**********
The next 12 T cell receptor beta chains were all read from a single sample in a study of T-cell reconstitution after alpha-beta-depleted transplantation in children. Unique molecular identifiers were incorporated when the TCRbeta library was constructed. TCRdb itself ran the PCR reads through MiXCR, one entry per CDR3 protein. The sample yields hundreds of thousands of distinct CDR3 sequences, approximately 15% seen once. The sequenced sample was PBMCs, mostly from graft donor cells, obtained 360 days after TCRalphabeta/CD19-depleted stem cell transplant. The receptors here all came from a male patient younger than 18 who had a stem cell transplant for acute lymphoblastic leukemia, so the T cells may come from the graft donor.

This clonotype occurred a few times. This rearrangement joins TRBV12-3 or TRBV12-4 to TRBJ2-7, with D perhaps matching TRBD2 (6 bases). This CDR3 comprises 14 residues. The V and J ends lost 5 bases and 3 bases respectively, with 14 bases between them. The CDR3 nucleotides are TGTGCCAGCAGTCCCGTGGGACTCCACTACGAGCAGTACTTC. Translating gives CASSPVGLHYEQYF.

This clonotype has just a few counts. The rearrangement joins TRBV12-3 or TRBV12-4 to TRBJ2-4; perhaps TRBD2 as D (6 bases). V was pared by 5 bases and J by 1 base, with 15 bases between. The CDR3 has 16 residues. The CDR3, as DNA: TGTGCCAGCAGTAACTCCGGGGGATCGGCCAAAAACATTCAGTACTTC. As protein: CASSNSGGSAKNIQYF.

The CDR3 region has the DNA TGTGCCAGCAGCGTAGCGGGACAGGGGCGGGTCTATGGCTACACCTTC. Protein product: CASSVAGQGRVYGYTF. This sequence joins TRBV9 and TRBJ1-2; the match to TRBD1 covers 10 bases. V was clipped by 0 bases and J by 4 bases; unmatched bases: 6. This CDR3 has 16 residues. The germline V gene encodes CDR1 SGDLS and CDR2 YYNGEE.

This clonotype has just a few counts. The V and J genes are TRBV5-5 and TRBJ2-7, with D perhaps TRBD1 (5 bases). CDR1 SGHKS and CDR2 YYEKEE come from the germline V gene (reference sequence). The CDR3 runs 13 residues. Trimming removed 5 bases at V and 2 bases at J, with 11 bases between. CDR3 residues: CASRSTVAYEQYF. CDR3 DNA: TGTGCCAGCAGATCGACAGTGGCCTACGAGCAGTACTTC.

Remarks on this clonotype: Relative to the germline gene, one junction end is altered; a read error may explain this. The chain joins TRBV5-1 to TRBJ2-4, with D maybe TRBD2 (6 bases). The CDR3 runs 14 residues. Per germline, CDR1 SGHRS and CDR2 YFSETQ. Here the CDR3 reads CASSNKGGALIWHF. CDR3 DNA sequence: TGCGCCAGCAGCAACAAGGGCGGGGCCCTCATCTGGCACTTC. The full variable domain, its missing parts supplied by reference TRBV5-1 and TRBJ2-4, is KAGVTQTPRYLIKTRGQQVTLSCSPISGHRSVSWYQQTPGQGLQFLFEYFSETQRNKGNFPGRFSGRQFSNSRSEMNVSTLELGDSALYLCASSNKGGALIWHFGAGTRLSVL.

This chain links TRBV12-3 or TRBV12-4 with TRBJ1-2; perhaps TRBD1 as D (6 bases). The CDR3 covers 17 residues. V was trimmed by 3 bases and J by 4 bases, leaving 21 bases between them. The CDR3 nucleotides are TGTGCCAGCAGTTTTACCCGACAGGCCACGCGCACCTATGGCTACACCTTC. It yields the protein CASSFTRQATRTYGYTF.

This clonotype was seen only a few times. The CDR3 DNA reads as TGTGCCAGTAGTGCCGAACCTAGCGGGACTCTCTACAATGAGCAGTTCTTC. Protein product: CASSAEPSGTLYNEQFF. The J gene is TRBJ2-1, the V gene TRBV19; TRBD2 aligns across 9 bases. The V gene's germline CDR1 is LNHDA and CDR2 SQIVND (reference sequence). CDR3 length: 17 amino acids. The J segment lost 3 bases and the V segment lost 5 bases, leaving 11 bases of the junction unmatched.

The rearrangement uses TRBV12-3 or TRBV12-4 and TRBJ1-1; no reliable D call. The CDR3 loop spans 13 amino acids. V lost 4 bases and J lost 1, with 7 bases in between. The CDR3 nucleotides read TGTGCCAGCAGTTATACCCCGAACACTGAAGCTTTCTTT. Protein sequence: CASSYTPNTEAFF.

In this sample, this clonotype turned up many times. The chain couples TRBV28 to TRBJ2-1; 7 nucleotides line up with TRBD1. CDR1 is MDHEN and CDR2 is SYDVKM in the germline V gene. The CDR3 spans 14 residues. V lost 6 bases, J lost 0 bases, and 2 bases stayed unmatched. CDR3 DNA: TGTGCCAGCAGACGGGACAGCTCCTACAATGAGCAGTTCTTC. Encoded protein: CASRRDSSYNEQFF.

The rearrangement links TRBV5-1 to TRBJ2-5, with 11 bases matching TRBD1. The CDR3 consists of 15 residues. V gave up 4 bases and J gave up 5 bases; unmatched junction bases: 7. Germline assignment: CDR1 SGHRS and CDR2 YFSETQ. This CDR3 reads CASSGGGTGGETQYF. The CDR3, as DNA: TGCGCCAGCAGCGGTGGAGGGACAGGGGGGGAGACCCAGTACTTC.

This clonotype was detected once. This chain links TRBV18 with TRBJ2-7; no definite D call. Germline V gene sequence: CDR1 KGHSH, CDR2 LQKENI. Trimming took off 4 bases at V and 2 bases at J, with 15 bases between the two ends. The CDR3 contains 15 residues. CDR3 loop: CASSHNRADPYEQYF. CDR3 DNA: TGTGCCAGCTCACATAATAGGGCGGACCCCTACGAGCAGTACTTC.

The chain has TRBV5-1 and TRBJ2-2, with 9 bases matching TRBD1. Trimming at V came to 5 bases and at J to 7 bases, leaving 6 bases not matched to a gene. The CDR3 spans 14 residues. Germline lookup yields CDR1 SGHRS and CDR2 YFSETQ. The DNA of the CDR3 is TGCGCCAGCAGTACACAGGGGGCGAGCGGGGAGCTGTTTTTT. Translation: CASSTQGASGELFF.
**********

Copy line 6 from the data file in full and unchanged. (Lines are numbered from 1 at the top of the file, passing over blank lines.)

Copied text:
Remarks on this clonotype: Relative to the germline gene, one junction end is altered; a read error may explain this. The chain joins TRBV5-1 to TRBJ2-4, with D maybe TRBD2 (6 bases). The CDR3 runs 14 residues. Per germline, CDR1 SGHRS and CDR2 YFSETQ. Here the CDR3 reads CASSNKGGALIWHF. CDR3 DNA sequence: TGCGCCAGCAGCAACAAGGGCGGGGCCCTCATCTGGCACTTC. The full variable domain, its missing parts supplied by reference TRBV5-1 and TRBJ2-4, is KAGVTQTPRYLIKTRGQQVTLSCSPISGHRSVSWYQQTPGQGLQFLFEYFSETQRNKGNFPGRFSGRQFSNSRSEMNVSTLELGDSALYLCASSNKGGALIWHFGAGTRLSVL.